Saturday, August 18, 2012


Lots of rain this morning meant that plans to attack Yewbarrow were altered to the much milder ascent and descent of Catbells.  Now on most days, particularly a Saturday, there would be crowds on Catbells.  Wainwright summed up its popularity with families by saying,

"It is one of the great favourites, a family fell where grandmothers and infants can climb the heights together, a place beloved. Its popularity is well deserved, its shapely topknott attracts the eye offering a steep but obviously simple scramble."

Today, thankfully, the weather was on our side, deterring the masses and making for some beautiful views:

mountain v(ewe)

Catbells is a great fell.  If you manage to get it to yourself you can quickly get up the steps to the modest summit.  Views from the top are over Derwent Water and towards Skiddaw (cloud permitting) and then West over the Newlands Valley.

There is an easy but fun scramble up to the summit.  Once up there, we saw somebody camping, there was no movement so they may have been still sleeping.  Interesting location for a wild camp.
quick mugshots on the summit  

It's a nice, fairly easily sloping run from the summit down to the point where the path splits, turning off left before the path climbs up onto Maiden Moor to do the horseshoe route.  The path down begins with a steeply pitched section with multiple switchbacks but then turns into a gentle(ish) dirt track which is forgiving on the feet and knees.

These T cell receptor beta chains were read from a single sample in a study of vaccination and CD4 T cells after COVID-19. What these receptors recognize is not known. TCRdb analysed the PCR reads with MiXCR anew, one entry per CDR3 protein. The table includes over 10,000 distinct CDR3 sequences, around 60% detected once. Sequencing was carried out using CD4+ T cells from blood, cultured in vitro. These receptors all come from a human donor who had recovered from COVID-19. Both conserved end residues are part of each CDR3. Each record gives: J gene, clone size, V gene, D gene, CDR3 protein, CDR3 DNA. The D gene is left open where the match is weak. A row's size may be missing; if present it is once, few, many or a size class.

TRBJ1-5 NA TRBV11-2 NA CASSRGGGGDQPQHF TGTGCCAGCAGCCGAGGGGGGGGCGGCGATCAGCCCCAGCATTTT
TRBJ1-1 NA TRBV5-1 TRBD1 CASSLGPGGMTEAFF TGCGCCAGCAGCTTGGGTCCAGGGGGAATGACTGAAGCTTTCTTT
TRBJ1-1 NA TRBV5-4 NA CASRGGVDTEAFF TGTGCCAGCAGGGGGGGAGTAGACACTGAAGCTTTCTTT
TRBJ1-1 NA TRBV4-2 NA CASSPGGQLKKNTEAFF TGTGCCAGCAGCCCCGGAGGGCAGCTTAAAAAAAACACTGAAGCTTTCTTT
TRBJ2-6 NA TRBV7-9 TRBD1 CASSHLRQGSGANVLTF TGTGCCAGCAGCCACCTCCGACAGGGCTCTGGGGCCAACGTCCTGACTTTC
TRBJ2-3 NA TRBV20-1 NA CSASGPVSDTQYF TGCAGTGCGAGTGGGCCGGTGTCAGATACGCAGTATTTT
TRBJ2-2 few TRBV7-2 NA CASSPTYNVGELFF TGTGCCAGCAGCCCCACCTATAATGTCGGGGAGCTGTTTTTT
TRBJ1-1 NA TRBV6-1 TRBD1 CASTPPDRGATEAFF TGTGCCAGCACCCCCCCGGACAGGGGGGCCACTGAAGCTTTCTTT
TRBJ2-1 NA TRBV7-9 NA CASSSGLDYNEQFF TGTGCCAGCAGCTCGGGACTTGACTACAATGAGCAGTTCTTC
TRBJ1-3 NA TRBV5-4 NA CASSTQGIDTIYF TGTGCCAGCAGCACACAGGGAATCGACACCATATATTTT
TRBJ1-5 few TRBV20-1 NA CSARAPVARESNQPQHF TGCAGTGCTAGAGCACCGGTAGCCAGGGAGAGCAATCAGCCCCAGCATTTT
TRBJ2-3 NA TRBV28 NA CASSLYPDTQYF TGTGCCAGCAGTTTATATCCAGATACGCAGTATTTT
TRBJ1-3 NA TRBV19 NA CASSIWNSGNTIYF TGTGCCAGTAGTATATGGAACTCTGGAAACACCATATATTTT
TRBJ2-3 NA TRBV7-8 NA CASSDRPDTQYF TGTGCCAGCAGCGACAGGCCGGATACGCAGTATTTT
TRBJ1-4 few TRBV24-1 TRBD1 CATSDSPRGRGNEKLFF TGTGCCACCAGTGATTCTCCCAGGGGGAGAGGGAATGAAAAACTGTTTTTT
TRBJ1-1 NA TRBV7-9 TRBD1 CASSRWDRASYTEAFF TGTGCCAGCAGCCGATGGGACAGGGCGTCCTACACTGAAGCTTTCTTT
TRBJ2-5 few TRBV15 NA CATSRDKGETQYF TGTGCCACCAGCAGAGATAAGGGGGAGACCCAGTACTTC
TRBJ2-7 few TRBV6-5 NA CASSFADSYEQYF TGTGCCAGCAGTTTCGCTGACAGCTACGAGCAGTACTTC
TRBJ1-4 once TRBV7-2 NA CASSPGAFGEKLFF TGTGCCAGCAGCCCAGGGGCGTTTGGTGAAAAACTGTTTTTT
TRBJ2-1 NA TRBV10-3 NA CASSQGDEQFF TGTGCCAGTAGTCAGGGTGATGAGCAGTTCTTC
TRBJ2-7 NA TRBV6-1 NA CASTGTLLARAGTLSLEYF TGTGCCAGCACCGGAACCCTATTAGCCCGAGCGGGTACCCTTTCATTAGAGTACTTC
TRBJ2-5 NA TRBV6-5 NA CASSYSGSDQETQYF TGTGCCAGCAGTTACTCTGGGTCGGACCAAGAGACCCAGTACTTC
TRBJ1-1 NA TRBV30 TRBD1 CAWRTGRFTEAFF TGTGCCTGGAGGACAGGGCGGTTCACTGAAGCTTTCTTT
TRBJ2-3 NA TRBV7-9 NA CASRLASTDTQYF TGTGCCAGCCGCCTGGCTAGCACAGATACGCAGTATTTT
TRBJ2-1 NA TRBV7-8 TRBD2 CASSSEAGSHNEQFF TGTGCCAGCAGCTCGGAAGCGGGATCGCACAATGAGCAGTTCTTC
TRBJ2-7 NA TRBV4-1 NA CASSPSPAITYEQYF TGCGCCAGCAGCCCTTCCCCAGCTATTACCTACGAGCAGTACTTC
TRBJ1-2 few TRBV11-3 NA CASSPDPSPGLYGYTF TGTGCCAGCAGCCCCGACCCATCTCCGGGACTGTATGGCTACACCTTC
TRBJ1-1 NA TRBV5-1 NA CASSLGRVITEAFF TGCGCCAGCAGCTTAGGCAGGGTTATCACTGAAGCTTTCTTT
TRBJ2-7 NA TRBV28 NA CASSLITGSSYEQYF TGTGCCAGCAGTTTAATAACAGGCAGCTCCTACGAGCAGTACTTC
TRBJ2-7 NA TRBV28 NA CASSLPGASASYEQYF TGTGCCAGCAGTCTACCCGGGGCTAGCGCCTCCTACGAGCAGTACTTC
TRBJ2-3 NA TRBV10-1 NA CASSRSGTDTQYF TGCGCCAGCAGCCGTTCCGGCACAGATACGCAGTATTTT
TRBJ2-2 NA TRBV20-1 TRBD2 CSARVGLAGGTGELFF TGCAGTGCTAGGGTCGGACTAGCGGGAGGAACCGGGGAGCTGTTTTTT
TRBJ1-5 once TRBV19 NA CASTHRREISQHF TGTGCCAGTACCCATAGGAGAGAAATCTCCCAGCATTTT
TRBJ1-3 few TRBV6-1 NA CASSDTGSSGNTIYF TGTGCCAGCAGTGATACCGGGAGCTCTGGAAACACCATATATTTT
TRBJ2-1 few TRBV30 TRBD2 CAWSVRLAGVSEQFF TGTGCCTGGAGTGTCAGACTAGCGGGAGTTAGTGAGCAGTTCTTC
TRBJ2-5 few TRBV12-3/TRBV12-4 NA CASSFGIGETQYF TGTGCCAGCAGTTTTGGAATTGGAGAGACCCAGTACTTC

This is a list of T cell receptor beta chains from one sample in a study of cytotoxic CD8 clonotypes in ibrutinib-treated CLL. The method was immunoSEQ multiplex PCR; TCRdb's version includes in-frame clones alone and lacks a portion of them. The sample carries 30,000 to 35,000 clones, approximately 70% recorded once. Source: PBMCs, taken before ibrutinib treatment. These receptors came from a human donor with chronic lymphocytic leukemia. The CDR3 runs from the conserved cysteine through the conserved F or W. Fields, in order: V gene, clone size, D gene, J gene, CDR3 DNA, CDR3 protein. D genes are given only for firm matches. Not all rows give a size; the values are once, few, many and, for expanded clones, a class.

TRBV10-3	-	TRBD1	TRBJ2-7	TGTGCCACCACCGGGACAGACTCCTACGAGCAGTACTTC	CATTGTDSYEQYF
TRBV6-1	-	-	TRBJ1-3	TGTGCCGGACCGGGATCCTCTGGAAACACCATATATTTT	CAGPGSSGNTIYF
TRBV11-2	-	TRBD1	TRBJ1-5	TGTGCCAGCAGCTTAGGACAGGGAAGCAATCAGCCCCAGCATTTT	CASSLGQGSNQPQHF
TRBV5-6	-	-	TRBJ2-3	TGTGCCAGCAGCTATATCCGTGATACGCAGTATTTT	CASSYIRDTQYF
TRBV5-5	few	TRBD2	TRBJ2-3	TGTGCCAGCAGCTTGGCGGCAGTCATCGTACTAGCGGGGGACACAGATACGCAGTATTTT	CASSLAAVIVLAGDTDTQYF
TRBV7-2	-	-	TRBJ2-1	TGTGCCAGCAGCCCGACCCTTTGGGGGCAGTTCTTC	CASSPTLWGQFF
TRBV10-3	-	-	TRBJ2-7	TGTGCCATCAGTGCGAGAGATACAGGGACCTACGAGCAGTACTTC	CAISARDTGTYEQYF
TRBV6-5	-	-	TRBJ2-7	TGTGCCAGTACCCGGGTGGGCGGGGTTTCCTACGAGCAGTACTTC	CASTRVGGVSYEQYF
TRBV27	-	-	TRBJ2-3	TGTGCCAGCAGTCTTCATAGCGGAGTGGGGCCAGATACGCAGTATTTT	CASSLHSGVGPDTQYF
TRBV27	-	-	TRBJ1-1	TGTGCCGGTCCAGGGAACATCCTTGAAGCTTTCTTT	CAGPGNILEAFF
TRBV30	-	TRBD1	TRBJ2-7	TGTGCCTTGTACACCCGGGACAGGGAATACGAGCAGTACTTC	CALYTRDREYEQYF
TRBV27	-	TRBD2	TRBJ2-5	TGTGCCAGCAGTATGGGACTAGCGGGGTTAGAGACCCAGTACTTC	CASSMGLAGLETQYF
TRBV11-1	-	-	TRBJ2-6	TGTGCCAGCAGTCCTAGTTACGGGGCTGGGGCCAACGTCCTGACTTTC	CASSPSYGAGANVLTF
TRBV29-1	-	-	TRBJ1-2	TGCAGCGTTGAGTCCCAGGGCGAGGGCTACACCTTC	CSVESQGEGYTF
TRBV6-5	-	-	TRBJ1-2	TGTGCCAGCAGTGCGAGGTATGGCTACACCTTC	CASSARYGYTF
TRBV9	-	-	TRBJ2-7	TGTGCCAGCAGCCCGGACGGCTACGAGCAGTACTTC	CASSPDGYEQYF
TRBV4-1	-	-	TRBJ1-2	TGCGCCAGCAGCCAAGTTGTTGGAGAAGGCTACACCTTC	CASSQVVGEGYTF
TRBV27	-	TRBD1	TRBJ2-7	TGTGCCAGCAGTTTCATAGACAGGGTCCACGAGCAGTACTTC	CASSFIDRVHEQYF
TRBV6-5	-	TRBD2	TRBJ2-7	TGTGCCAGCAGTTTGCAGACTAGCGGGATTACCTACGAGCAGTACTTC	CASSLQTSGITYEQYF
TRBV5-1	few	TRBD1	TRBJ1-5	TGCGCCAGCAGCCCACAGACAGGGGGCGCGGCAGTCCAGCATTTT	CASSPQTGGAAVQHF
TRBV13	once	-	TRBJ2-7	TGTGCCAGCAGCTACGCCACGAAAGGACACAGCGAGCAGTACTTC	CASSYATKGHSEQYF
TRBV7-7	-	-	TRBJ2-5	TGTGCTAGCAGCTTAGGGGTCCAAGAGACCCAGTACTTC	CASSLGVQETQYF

At the bottom of the dirt track I decided to have another go at running photography.  You can just see a red speck on the right hand side.  This is Jonathan making his way down the path.

After about 500m from the turn off point, you have a choice of going right which will take you to Manesty and you can run back along the shore through Brandelhow woods, or turn left and join the Allerdale Ramble path along the Eastern side of Catbells.

We chose to go left as we thought that the midges might be having a party in the woods.  The track along here is a really good run, great dirt surface and gently undulating.

Near the start of this section of the track is a bench and a plaque commemorating Sir Hugh Walpole.  I wikipediaed him when I got home, seems like an interesting character.

Before long we were back on the road and just a few hundred metres run around to the car.  Despite a bit of rain, it had been a really hot run (I suppose that is what you should expect in August).

Breakfast at The Lakeland Pedlar did not dissapoint.  The bike shop has moved to much larger premises down the road (in the old Labour Club) so we went for a look around there too.

I will leave the last words to Sir Hugh:

I believe the root of all happiness on this earth to lie in the realization of a spiritual life with a consciousness of something wider than materialism; in the capacity to live in a world that makes you unselfish because you are not overanxious about your own comic fallibilities; that gives you tranquility without complacency because you believe in something so much larger than yourself.

Sir Hugh Walpole (1884 - 1941)

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